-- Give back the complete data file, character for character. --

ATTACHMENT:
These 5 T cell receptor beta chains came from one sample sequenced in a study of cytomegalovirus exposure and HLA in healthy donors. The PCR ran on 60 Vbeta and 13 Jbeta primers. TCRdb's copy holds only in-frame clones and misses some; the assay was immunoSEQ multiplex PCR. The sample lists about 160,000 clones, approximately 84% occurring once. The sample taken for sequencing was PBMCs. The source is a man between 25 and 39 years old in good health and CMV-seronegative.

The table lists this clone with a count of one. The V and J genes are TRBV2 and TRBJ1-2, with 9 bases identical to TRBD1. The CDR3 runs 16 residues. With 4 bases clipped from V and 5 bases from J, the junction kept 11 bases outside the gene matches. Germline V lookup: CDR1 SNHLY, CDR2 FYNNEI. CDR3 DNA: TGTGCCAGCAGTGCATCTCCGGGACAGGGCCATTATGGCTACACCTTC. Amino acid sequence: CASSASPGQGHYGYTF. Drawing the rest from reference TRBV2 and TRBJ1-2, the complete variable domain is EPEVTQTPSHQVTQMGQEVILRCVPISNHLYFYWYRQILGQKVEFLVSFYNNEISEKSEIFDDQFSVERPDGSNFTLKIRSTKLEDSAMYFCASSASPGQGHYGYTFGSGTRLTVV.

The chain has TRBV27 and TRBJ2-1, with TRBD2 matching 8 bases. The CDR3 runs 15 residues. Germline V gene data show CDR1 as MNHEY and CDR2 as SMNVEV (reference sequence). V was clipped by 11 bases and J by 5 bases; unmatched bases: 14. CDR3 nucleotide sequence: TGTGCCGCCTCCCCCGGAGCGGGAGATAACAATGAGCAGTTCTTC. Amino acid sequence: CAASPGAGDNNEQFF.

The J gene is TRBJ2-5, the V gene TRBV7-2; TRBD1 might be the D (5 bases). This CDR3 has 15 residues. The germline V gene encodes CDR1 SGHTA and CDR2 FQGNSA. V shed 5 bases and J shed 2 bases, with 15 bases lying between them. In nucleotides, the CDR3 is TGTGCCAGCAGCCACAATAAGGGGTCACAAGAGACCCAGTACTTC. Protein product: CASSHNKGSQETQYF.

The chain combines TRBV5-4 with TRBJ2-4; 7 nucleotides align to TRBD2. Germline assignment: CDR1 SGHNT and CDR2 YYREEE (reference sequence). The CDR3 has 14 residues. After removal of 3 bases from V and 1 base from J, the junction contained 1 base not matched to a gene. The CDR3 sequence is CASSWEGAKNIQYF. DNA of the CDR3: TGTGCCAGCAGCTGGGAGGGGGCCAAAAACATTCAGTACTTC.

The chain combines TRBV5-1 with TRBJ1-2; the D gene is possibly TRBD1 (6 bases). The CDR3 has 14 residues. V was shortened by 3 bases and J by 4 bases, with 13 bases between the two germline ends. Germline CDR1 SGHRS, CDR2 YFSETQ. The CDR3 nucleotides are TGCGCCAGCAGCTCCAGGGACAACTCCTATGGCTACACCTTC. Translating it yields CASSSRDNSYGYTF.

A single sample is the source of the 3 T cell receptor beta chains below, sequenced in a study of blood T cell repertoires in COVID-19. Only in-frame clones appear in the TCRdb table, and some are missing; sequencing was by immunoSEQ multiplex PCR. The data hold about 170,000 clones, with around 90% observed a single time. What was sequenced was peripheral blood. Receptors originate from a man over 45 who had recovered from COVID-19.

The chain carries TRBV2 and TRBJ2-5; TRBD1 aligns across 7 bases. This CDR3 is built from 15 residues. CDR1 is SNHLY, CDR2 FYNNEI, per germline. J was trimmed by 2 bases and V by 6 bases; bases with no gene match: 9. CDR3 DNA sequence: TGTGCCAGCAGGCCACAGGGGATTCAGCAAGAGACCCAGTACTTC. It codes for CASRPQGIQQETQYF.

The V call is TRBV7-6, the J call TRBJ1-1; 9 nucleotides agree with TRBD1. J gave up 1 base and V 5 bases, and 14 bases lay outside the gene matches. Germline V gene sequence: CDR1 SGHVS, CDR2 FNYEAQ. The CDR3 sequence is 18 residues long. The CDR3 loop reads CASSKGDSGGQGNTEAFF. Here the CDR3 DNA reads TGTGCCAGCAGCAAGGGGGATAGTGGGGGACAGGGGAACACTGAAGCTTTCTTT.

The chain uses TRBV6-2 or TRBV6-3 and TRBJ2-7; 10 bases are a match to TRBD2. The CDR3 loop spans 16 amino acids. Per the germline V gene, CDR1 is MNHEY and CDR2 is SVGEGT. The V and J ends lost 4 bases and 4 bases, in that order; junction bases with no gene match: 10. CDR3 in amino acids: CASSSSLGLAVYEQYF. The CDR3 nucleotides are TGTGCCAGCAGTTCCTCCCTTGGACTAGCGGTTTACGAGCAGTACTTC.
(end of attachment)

These 5 T cell receptor beta chains came from one sample sequenced in a study of cytomegalovirus exposure and HLA in healthy donors. The PCR ran on 60 Vbeta and 13 Jbeta primers. TCRdb's copy holds only in-frame clones and misses some; the assay was immunoSEQ multiplex PCR. The sample lists about 160,000 clones, approximately 84% occurring once. The sample taken for sequencing was PBMCs. The source is a man between 25 and 39 years old in good health and CMV-seronegative.

The table lists this clone with a count of one. The V and J genes are TRBV2 and TRBJ1-2, with 9 bases identical to TRBD1. The CDR3 runs 16 residues. With 4 bases clipped from V and 5 bases from J, the junction kept 11 bases outside the gene matches. Germline V lookup: CDR1 SNHLY, CDR2 FYNNEI. CDR3 DNA: TGTGCCAGCAGTGCATCTCCGGGACAGGGCCATTATGGCTACACCTTC. Amino acid sequence: CASSASPGQGHYGYTF. Drawing the rest from reference TRBV2 and TRBJ1-2, the complete variable domain is EPEVTQTPSHQVTQMGQEVILRCVPISNHLYFYWYRQILGQKVEFLVSFYNNEISEKSEIFDDQFSVERPDGSNFTLKIRSTKLEDSAMYFCASSASPGQGHYGYTFGSGTRLTVV.

The chain has TRBV27 and TRBJ2-1, with TRBD2 matching 8 bases. The CDR3 runs 15 residues. Germline V gene data show CDR1 as MNHEY and CDR2 as SMNVEV (reference sequence). V was clipped by 11 bases and J by 5 bases; unmatched bases: 14. CDR3 nucleotide sequence: TGTGCCGCCTCCCCCGGAGCGGGAGATAACAATGAGCAGTTCTTC. Amino acid sequence: CAASPGAGDNNEQFF.

The J gene is TRBJ2-5, the V gene TRBV7-2; TRBD1 might be the D (5 bases). This CDR3 has 15 residues. The germline V gene encodes CDR1 SGHTA and CDR2 FQGNSA. V shed 5 bases and J shed 2 bases, with 15 bases lying between them. In nucleotides, the CDR3 is TGTGCCAGCAGCCACAATAAGGGGTCACAAGAGACCCAGTACTTC. Protein product: CASSHNKGSQETQYF.

The chain combines TRBV5-4 with TRBJ2-4; 7 nucleotides align to TRBD2. Germline assignment: CDR1 SGHNT and CDR2 YYREEE (reference sequence). The CDR3 has 14 residues. After removal of 3 bases from V and 1 base from J, the junction contained 1 base not matched to a gene. The CDR3 sequence is CASSWEGAKNIQYF. DNA of the CDR3: TGTGCCAGCAGCTGGGAGGGGGCCAAAAACATTCAGTACTTC.

The chain combines TRBV5-1 with TRBJ1-2; the D gene is possibly TRBD1 (6 bases). The CDR3 has 14 residues. V was shortened by 3 bases and J by 4 bases, with 13 bases between the two germline ends. Germline CDR1 SGHRS, CDR2 YFSETQ. The CDR3 nucleotides are TGCGCCAGCAGCTCCAGGGACAACTCCTATGGCTACACCTTC. Translating it yields CASSSRDNSYGYTF.

A single sample is the source of the 3 T cell receptor beta chains below, sequenced in a study of blood T cell repertoires in COVID-19. Only in-frame clones appear in the TCRdb table, and some are missing; sequencing was by immunoSEQ multiplex PCR. The data hold about 170,000 clones, with around 90% observed a single time. What was sequenced was peripheral blood. Receptors originate from a man over 45 who had recovered from COVID-19.

The chain carries TRBV2 and TRBJ2-5; TRBD1 aligns across 7 bases. This CDR3 is built from 15 residues. CDR1 is SNHLY, CDR2 FYNNEI, per germline. J was trimmed by 2 bases and V by 6 bases; bases with no gene match: 9. CDR3 DNA sequence: TGTGCCAGCAGGCCACAGGGGATTCAGCAAGAGACCCAGTACTTC. It codes for CASRPQGIQQETQYF.

The V call is TRBV7-6, the J call TRBJ1-1; 9 nucleotides agree with TRBD1. J gave up 1 base and V 5 bases, and 14 bases lay outside the gene matches. Germline V gene sequence: CDR1 SGHVS, CDR2 FNYEAQ. The CDR3 sequence is 18 residues long. The CDR3 loop reads CASSKGDSGGQGNTEAFF. Here the CDR3 DNA reads TGTGCCAGCAGCAAGGGGGATAGTGGGGGACAGGGGAACACTGAAGCTTTCTTT.

The chain uses TRBV6-2 or TRBV6-3 and TRBJ2-7; 10 bases are a match to TRBD2. The CDR3 loop spans 16 amino acids. Per the germline V gene, CDR1 is MNHEY and CDR2 is SVGEGT. The V and J ends lost 4 bases and 4 bases, in that order; junction bases with no gene match: 10. CDR3 in amino acids: CASSSSLGLAVYEQYF. The CDR3 nucleotides are TGTGCCAGCAGTTCCTCCCTTGGACTAGCGGTTTACGAGCAGTACTTC.